The American Veterinary Medical Association (AVMA) and the American Association of Equine Practitioners (AAEP) has called for a ban on the use of action devices and performance packages in the training and showing of Tennessee Walking Horses. These devices and packages are implicated in the practice of soring—the act of intentionally inflicting pain to accentuate a horse’s gait.
Because the inhumane practice of soring Tennessee Walking Horses has continued 40 years after passage of the Horse Protection Act, and because the industry has been unable to make substantial progress in eliminating this practice, the AVMA and the AAEP believe a ban on action devices and performance packages is necessary to protect the health and welfare of the horse.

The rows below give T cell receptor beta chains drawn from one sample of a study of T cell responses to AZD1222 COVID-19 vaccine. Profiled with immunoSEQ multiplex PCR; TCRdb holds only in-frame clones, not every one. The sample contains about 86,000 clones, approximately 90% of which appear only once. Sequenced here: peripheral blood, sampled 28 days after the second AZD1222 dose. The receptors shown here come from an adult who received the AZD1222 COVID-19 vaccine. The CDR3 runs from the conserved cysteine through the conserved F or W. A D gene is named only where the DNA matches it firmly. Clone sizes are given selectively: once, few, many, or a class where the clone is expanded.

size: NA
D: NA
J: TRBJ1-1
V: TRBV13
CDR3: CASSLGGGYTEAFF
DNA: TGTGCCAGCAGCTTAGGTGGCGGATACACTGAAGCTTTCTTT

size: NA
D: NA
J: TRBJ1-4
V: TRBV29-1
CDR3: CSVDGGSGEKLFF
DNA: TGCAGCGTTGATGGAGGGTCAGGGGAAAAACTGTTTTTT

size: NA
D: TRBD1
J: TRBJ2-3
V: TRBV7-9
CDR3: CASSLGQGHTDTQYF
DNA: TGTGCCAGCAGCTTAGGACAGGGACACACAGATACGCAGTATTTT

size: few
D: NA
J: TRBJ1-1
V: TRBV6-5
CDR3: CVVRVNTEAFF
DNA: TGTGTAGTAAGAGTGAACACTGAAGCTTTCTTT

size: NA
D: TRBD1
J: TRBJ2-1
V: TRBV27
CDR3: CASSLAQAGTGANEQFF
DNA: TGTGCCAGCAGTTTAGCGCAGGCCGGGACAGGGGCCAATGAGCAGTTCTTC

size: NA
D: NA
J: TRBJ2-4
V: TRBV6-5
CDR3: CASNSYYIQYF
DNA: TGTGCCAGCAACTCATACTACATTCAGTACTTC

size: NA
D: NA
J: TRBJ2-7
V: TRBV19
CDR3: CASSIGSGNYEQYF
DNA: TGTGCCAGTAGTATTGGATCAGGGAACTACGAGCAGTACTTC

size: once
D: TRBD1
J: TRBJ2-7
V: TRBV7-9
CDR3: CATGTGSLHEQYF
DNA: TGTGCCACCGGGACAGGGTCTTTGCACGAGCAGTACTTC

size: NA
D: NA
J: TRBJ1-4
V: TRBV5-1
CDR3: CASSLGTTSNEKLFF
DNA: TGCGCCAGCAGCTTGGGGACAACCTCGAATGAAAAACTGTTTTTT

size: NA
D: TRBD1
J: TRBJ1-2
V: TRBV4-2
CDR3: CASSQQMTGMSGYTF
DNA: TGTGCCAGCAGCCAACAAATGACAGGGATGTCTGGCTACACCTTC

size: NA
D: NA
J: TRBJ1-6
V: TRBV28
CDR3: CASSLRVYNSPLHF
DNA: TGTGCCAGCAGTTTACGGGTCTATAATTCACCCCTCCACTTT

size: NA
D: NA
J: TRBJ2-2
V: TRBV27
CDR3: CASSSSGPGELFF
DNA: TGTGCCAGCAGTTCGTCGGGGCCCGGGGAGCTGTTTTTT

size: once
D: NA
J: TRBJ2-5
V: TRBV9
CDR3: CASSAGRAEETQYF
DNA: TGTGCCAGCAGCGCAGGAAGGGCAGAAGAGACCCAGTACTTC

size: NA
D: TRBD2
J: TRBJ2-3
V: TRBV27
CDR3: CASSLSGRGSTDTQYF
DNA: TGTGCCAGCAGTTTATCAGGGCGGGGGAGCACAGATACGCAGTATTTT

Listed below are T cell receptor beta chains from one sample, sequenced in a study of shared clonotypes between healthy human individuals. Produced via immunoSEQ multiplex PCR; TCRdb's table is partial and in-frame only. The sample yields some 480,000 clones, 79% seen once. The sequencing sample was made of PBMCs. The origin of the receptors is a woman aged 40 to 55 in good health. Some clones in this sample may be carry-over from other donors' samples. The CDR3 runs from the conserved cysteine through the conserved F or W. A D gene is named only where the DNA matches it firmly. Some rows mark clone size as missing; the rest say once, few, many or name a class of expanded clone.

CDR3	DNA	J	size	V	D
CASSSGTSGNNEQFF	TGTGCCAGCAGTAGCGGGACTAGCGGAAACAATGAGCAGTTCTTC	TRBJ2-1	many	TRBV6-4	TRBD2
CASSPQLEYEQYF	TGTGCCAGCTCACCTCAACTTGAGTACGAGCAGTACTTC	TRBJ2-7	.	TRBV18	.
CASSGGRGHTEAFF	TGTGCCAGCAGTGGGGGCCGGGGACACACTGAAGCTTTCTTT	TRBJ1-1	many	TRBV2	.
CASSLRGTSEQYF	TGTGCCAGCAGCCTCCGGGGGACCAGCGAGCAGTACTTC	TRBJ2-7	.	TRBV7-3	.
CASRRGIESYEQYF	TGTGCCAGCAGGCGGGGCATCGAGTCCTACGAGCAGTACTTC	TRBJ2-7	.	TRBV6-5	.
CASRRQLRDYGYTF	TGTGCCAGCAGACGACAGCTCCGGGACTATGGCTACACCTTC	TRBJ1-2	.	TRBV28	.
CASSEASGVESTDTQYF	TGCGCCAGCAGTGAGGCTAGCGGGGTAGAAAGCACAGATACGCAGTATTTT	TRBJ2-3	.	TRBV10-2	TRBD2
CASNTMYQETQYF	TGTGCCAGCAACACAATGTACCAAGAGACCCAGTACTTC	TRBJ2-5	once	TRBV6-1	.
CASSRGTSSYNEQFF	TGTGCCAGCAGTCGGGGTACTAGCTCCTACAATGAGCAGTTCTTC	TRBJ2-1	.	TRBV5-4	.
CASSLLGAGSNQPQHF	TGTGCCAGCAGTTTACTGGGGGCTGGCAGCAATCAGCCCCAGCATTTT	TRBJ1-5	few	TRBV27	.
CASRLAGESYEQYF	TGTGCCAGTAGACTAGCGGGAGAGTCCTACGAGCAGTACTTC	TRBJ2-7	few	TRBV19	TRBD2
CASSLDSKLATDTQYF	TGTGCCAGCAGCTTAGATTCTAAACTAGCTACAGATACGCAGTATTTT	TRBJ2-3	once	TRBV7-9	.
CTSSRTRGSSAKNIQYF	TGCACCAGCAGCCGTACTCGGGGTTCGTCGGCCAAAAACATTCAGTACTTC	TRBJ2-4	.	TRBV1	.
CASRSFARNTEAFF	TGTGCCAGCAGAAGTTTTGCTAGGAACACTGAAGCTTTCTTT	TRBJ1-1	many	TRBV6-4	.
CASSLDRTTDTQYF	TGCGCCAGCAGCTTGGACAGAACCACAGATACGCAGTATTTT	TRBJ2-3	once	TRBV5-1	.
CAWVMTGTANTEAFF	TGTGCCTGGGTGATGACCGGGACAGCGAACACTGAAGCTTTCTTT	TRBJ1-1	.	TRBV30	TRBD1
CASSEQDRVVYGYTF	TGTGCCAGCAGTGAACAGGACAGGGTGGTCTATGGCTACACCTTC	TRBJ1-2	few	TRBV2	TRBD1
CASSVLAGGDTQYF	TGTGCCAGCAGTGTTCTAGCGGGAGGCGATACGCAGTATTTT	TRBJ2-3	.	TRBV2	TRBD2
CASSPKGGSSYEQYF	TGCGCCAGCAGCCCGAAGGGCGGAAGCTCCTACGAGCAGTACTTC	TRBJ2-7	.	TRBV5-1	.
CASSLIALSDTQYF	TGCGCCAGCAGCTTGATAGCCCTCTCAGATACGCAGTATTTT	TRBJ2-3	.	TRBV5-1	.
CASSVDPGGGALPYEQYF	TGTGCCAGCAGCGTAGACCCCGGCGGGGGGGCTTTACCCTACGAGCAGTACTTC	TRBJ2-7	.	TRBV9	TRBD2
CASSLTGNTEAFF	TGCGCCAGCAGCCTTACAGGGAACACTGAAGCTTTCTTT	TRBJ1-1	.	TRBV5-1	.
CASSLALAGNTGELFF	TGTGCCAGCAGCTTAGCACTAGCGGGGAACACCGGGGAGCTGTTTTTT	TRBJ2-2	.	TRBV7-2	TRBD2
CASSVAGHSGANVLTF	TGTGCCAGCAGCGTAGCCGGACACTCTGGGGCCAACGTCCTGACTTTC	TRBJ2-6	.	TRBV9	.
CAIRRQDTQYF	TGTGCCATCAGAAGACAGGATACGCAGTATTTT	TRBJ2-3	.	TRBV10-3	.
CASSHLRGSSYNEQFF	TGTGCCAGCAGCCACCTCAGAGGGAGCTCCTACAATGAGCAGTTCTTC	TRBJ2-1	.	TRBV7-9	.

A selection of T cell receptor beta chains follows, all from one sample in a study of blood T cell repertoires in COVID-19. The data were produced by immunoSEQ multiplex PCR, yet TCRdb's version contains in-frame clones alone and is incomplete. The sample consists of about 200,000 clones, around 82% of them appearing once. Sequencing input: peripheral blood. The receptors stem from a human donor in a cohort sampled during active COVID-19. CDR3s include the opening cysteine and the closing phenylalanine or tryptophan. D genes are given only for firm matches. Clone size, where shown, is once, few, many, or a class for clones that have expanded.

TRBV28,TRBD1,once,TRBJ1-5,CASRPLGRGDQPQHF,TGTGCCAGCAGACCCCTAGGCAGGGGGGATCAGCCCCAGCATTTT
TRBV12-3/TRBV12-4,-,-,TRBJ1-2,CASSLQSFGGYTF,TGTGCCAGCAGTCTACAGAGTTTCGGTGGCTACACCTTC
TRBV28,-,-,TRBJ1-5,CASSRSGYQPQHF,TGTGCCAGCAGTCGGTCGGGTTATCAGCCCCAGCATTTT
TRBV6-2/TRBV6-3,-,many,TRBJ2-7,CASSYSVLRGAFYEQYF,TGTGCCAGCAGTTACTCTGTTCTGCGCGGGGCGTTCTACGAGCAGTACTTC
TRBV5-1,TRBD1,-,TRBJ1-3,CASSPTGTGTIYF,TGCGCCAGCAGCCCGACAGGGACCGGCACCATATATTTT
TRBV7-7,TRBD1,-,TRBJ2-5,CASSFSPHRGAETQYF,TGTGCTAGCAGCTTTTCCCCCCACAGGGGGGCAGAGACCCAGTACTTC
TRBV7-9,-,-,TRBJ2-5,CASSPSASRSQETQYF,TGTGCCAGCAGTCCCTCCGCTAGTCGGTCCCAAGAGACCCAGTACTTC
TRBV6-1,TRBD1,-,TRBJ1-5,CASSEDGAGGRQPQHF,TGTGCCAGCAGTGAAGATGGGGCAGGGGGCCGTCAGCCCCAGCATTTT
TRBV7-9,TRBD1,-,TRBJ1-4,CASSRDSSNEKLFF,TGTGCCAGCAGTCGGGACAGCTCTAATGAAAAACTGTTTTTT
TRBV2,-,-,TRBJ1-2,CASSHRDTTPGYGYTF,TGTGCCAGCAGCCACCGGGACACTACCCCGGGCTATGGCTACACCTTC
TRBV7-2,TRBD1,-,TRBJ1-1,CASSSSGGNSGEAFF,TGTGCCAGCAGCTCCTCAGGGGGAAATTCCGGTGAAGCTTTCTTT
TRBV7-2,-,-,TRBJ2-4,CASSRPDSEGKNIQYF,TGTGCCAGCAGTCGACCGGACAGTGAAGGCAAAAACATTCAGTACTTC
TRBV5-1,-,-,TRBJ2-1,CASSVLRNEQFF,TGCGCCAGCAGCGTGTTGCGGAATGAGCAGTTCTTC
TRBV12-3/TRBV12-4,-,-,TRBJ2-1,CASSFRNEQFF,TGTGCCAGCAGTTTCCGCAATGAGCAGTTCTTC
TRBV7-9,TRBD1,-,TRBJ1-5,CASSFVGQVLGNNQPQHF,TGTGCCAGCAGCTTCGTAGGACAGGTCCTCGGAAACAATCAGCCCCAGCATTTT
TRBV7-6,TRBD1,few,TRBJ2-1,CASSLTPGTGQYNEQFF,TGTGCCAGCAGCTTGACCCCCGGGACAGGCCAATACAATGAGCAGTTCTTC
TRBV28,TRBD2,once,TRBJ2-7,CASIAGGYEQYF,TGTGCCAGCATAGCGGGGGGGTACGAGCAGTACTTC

“The soring of Tennessee Walking Horses is an extremely abusive practice and it must end,” said AAEP President Dr. John Mitchell. In 2008, the AAEP released “Veterinary Recommendations for Ending the Soring of Tennessee Walking Horses,” which suggested several radical changes to the current structure of the industry. This paper can be found at www.aaep.org/equine_welfare.htm.